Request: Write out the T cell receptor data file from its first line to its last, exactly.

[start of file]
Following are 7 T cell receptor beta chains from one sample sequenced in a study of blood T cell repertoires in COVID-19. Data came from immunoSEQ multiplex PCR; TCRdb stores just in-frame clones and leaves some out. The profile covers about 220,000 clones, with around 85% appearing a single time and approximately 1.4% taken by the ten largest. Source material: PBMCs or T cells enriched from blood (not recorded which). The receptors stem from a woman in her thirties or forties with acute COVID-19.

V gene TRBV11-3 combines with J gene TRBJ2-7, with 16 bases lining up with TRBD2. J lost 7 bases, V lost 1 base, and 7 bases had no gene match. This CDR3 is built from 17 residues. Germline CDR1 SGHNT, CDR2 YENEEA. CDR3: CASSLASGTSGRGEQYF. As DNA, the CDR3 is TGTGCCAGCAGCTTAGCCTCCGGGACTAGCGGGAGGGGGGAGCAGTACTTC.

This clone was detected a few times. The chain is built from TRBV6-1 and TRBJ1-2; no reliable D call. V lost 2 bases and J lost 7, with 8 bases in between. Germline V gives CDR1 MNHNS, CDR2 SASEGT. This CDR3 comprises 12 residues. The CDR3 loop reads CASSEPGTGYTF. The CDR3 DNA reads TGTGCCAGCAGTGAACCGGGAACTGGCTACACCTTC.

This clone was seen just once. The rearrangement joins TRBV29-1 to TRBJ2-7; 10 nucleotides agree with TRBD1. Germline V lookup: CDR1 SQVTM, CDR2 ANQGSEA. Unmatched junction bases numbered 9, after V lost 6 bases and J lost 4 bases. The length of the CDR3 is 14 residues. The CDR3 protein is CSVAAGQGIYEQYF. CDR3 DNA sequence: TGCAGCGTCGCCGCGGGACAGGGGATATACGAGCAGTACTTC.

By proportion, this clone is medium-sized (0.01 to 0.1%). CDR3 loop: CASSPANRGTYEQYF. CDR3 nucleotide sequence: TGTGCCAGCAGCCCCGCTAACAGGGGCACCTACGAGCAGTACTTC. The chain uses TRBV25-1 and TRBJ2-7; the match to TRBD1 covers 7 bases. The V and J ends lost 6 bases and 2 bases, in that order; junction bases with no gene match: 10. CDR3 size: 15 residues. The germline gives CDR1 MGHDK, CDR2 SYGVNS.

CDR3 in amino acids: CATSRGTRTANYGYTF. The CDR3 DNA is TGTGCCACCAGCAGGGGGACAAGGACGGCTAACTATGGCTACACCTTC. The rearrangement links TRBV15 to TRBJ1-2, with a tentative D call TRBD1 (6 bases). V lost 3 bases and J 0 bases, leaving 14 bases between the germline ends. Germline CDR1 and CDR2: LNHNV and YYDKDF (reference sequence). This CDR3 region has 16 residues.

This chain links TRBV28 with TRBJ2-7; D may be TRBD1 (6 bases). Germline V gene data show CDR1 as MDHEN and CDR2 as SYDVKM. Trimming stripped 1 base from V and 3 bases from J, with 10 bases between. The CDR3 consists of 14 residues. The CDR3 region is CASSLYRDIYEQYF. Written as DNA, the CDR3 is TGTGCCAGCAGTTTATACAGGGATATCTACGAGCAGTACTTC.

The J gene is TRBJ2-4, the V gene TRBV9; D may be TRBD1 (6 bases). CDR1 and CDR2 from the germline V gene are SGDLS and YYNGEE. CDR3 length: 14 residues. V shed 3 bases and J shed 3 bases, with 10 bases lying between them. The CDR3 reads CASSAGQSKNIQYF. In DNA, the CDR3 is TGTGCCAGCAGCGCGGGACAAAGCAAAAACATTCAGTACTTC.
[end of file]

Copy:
Following are 7 T cell receptor beta chains from one sample sequenced in a study of blood T cell repertoires in COVID-19. Data came from immunoSEQ multiplex PCR; TCRdb stores just in-frame clones and leaves some out. The profile covers about 220,000 clones, with around 85% appearing a single time and approximately 1.4% taken by the ten largest. Source material: PBMCs or T cells enriched from blood (not recorded which). The receptors stem from a woman in her thirties or forties with acute COVID-19.

V gene TRBV11-3 combines with J gene TRBJ2-7, with 16 bases lining up with TRBD2. J lost 7 bases, V lost 1 base, and 7 bases had no gene match. This CDR3 is built from 17 residues. Germline CDR1 SGHNT, CDR2 YENEEA. CDR3: CASSLASGTSGRGEQYF. As DNA, the CDR3 is TGTGCCAGCAGCTTAGCCTCCGGGACTAGCGGGAGGGGGGAGCAGTACTTC.

This clone was detected a few times. The chain is built from TRBV6-1 and TRBJ1-2; no reliable D call. V lost 2 bases and J lost 7, with 8 bases in between. Germline V gives CDR1 MNHNS, CDR2 SASEGT. This CDR3 comprises 12 residues. The CDR3 loop reads CASSEPGTGYTF. The CDR3 DNA reads TGTGCCAGCAGTGAACCGGGAACTGGCTACACCTTC.

This clone was seen just once. The rearrangement joins TRBV29-1 to TRBJ2-7; 10 nucleotides agree with TRBD1. Germline V lookup: CDR1 SQVTM, CDR2 ANQGSEA. Unmatched junction bases numbered 9, after V lost 6 bases and J lost 4 bases. The length of the CDR3 is 14 residues. The CDR3 protein is CSVAAGQGIYEQYF. CDR3 DNA sequence: TGCAGCGTCGCCGCGGGACAGGGGATATACGAGCAGTACTTC.

By proportion, this clone is medium-sized (0.01 to 0.1%). CDR3 loop: CASSPANRGTYEQYF. CDR3 nucleotide sequence: TGTGCCAGCAGCCCCGCTAACAGGGGCACCTACGAGCAGTACTTC. The chain uses TRBV25-1 and TRBJ2-7; the match to TRBD1 covers 7 bases. The V and J ends lost 6 bases and 2 bases, in that order; junction bases with no gene match: 10. CDR3 size: 15 residues. The germline gives CDR1 MGHDK, CDR2 SYGVNS.

CDR3 in amino acids: CATSRGTRTANYGYTF. The CDR3 DNA is TGTGCCACCAGCAGGGGGACAAGGACGGCTAACTATGGCTACACCTTC. The rearrangement links TRBV15 to TRBJ1-2, with a tentative D call TRBD1 (6 bases). V lost 3 bases and J 0 bases, leaving 14 bases between the germline ends. Germline CDR1 and CDR2: LNHNV and YYDKDF (reference sequence). This CDR3 region has 16 residues.

This chain links TRBV28 with TRBJ2-7; D may be TRBD1 (6 bases). Germline V gene data show CDR1 as MDHEN and CDR2 as SYDVKM. Trimming stripped 1 base from V and 3 bases from J, with 10 bases between. The CDR3 consists of 14 residues. The CDR3 region is CASSLYRDIYEQYF. Written as DNA, the CDR3 is TGTGCCAGCAGTTTATACAGGGATATCTACGAGCAGTACTTC.

The J gene is TRBJ2-4, the V gene TRBV9; D may be TRBD1 (6 bases). CDR1 and CDR2 from the germline V gene are SGDLS and YYNGEE. CDR3 length: 14 residues. V shed 3 bases and J shed 3 bases, with 10 bases lying between them. The CDR3 reads CASSAGQSKNIQYF. In DNA, the CDR3 is TGTGCCAGCAGCGCGGGACAAAGCAAAAACATTCAGTACTTC.